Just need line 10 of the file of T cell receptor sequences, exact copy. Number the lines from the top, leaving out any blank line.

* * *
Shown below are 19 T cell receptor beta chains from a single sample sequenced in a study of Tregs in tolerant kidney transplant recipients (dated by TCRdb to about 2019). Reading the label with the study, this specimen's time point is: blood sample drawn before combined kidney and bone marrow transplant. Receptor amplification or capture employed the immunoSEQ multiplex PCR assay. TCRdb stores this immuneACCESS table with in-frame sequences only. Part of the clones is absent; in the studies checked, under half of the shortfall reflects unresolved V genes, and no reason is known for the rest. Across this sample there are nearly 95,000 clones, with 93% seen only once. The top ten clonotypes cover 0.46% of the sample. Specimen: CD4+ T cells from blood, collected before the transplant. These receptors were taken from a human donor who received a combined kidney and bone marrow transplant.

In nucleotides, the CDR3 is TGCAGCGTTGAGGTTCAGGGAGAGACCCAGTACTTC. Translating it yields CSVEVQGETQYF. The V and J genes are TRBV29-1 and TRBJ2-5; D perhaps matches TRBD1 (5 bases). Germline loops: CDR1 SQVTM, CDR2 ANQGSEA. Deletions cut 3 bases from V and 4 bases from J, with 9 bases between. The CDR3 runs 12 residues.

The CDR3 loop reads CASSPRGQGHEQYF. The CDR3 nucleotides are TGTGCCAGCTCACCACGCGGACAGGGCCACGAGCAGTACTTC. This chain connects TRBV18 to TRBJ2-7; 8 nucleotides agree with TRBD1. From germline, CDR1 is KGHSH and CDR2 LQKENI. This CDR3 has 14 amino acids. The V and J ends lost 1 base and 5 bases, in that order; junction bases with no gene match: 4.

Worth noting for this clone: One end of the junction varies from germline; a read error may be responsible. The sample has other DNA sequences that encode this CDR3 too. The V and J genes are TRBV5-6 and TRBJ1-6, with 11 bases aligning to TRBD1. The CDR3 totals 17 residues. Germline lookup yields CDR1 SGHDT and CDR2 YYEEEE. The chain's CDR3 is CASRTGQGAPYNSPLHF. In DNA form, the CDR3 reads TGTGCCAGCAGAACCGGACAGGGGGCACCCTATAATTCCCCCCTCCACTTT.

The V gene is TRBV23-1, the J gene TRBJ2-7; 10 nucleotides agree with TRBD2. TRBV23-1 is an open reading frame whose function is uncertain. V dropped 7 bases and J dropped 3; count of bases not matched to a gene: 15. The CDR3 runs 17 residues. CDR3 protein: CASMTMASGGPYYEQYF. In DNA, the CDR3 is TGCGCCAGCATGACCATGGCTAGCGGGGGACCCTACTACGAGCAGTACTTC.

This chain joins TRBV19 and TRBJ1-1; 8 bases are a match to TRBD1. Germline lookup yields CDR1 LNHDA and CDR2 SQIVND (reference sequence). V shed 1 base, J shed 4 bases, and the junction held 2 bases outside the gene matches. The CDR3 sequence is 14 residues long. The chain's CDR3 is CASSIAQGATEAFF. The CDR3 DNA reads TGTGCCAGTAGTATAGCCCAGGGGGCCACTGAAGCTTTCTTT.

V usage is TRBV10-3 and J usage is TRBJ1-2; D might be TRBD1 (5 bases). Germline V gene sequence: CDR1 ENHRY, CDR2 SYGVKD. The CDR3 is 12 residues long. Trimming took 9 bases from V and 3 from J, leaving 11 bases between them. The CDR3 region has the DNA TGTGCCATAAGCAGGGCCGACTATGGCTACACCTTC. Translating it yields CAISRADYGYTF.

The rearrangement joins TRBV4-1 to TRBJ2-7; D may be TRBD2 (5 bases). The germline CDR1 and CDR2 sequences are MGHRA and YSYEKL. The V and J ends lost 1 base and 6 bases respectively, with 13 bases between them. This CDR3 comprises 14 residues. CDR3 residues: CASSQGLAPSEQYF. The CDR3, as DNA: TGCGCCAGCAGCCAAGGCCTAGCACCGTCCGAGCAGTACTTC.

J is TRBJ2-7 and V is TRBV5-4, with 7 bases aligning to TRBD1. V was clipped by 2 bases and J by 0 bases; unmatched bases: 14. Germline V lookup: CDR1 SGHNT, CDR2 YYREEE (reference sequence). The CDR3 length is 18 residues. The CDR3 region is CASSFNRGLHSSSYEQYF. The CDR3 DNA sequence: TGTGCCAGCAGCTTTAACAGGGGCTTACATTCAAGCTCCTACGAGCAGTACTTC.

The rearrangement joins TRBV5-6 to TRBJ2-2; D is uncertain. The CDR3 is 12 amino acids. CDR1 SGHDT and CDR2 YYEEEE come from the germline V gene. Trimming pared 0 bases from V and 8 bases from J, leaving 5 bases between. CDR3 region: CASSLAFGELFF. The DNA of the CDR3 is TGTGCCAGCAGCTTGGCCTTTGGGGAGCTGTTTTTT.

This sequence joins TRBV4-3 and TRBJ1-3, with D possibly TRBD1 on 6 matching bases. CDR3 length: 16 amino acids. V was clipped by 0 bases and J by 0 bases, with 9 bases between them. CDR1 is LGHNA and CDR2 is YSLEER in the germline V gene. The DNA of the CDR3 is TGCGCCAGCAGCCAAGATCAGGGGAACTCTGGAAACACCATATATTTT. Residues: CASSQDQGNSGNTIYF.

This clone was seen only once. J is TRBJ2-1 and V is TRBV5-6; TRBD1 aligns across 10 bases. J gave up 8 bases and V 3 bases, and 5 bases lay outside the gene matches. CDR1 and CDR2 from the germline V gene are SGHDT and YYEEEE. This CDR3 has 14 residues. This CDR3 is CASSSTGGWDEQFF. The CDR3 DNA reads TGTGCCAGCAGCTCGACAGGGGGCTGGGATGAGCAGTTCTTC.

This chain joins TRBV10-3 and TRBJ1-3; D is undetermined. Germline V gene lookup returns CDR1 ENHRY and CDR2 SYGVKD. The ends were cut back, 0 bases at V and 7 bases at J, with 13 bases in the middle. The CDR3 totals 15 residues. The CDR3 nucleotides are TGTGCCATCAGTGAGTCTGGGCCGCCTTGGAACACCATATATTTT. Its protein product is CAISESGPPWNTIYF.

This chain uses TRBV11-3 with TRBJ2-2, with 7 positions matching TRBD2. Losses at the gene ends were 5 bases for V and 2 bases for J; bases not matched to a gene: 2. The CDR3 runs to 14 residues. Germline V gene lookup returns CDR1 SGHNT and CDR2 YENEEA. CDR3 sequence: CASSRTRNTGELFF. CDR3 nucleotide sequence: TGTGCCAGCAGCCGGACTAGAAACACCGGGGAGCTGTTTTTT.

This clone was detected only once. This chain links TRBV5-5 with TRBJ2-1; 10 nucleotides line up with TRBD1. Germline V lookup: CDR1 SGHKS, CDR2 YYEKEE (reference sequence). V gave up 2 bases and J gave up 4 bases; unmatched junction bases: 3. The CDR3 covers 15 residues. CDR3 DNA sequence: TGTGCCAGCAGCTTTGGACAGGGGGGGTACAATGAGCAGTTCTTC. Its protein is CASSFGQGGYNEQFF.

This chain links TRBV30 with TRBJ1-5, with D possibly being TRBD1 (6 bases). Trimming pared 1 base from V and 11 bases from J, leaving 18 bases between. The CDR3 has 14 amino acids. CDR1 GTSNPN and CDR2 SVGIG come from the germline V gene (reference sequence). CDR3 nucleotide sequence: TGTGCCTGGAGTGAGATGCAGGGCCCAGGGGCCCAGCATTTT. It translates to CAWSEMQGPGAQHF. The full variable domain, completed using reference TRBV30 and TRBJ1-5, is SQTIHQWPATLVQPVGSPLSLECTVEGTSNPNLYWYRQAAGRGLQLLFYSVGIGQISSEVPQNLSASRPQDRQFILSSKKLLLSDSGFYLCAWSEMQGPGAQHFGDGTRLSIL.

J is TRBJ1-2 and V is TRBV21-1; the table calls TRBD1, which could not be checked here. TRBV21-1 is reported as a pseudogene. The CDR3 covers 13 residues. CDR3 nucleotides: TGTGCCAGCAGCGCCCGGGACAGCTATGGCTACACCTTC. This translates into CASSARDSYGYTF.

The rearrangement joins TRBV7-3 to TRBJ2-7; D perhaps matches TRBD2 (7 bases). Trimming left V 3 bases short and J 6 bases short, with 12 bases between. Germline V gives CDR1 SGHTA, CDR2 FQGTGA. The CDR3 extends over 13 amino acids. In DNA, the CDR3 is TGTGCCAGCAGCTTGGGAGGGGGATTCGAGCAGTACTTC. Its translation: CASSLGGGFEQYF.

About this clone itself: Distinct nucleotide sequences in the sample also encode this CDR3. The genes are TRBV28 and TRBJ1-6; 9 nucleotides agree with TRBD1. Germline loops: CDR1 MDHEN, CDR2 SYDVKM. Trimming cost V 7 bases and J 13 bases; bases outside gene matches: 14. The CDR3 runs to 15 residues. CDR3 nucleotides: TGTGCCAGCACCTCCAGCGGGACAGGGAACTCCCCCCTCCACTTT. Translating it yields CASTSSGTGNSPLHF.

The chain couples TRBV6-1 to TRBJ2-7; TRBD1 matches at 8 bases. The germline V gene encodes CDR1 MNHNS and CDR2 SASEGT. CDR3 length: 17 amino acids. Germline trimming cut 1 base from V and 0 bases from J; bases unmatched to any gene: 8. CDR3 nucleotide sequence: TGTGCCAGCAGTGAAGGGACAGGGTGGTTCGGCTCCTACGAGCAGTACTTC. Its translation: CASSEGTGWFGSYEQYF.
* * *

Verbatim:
The rearrangement joins TRBV5-6 to TRBJ2-2; D is uncertain. The CDR3 is 12 amino acids. CDR1 SGHDT and CDR2 YYEEEE come from the germline V gene. Trimming pared 0 bases from V and 8 bases from J, leaving 5 bases between. CDR3 region: CASSLAFGELFF. The DNA of the CDR3 is TGTGCCAGCAGCTTGGCCTTTGGGGAGCTGTTTTTT.